Lillian Filomena: Of course, I had planned on having a girl after our second son. But after waiting several years after the last, I really didn't want to go back to baby stuff. I enjoyed them so much; and I was totally content with just them. I think God knew I would be better with boys, and so just boys it was. It goes without saying that every woman has a name picked out for her unborn daughter. Of course I did, are you kidding? My mom's name is Lillie Sue (Southern, ooooh weeee!) She goes by Sue because she dislikes Lillie. I don't know why--I love that name. It's so old fashioned. So, in honor of mamasan, Lillian. The middle name, Filomena, was in honor of the hub's great grandmother. His mom was named after her, Phyllis. That's the Italian side of his family. I married into a wonderful mix of traditions between the Ukrainian and the Italian, didn't I! I absolutely LOVE it.

Since I have boys, I hope the future daughters-in-law will help me in honoring some of our family names. They have family names of their own, their unborn daughters already named, I'm sure. I guess I'll just wait and see what's in store.

Well, with all that said and to keep up with my own progression, I have decided on the new name of Aura. "Living as Aura." Hmmmm. We'll see about that. KIDDING!

5 comments:

MarkMcL said...

Our family, like many others I guess, use the middle name(s) to honour relatives. Mary's middle name is her maternal grandmother's family name. My brother Ian's middle name is James after our grandfather. I am named after my godfather. And so on...

Ian's eldest son was born out of wedlock to an Italian partner who declined the offer of marriage when she fell pregnant. To keep things equitable they decided to alternate English and Italian *including* her family name. Thus he was christened Lorenzo James Cesati McLellan. Pretty cool I reckon.

Rosa said...

That has a beautiful flow to it. Tell me, at birth, are Europeans given three names (not including their surname)? I've noticed this with friends. Is the third their "Christian" name whether christened in the church or not? I've always wondered how that works. (Our "christened" name is never used on a legal document here.)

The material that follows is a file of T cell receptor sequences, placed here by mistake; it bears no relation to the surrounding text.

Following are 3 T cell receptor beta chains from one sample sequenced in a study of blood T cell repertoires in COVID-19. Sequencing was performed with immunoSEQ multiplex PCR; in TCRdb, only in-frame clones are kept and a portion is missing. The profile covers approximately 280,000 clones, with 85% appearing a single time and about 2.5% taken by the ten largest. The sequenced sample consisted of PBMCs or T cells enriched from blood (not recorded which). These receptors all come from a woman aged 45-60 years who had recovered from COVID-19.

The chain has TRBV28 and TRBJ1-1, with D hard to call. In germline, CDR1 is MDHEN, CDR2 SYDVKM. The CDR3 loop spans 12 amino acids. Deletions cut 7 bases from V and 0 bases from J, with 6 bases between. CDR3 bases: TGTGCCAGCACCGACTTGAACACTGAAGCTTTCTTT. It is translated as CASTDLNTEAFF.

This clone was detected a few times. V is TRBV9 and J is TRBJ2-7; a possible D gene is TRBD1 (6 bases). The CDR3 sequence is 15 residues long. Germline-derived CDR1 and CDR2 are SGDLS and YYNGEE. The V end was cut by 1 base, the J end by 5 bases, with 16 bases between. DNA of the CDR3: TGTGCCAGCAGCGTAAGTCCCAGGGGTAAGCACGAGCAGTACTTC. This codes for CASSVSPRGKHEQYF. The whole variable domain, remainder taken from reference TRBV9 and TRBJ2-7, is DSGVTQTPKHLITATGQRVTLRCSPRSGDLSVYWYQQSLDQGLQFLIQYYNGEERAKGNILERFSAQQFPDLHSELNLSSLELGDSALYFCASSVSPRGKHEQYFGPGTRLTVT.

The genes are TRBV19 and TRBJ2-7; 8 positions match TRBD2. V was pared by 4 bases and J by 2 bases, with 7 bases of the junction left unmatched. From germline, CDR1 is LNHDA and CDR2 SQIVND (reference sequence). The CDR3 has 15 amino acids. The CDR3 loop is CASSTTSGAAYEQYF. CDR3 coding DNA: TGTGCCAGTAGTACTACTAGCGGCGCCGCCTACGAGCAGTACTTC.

In the U.S., it is a very old, Southern tradition to use the wife's surname as the child's middle name, as you mentioned. It is therefore not uncommon to have two surnames used as a child's name after several generations. They can sound very "odd" at times. Don't you love the whole "naming" process!

MarkMcL said...

Rosa

Just had a chance to catch up, hectic work, a weekend away (see blog) and now in Zurich for three days.

Yes LJCM does have a good rhythmn to it.

America does have a whole set of naming custom and practice not seen over here Like the double barrelled female names - Cindy-Lou, Mary-Jane etc.

As to European names I can only speak for us Brits. Basically there is no standard "formula". Two names (excluding surname) is the most common but by no means guaranteed.

For example, my sister has three, and I once worked with a plain John Smith who came from a long line of John Smiths. Every now and again some idiot decides to name his child after a whole football team.

I must check out the Italian connection and report back.

Rosa said...

Lucky you in Zurich. Switzerland is my all-time favorite place on earth. Have a nice pastry or piece of chocolate for me. Yes, do let me know about the Italian traditions on names. It's all so fascinating, isn't it. Now, time to see what you've been up to!

John Ivey said...

Kiss my Aura, Dora. I know you know where that's from. I never knew Granny's first name was Aura. See the things I learn reading your blog? Fascinating...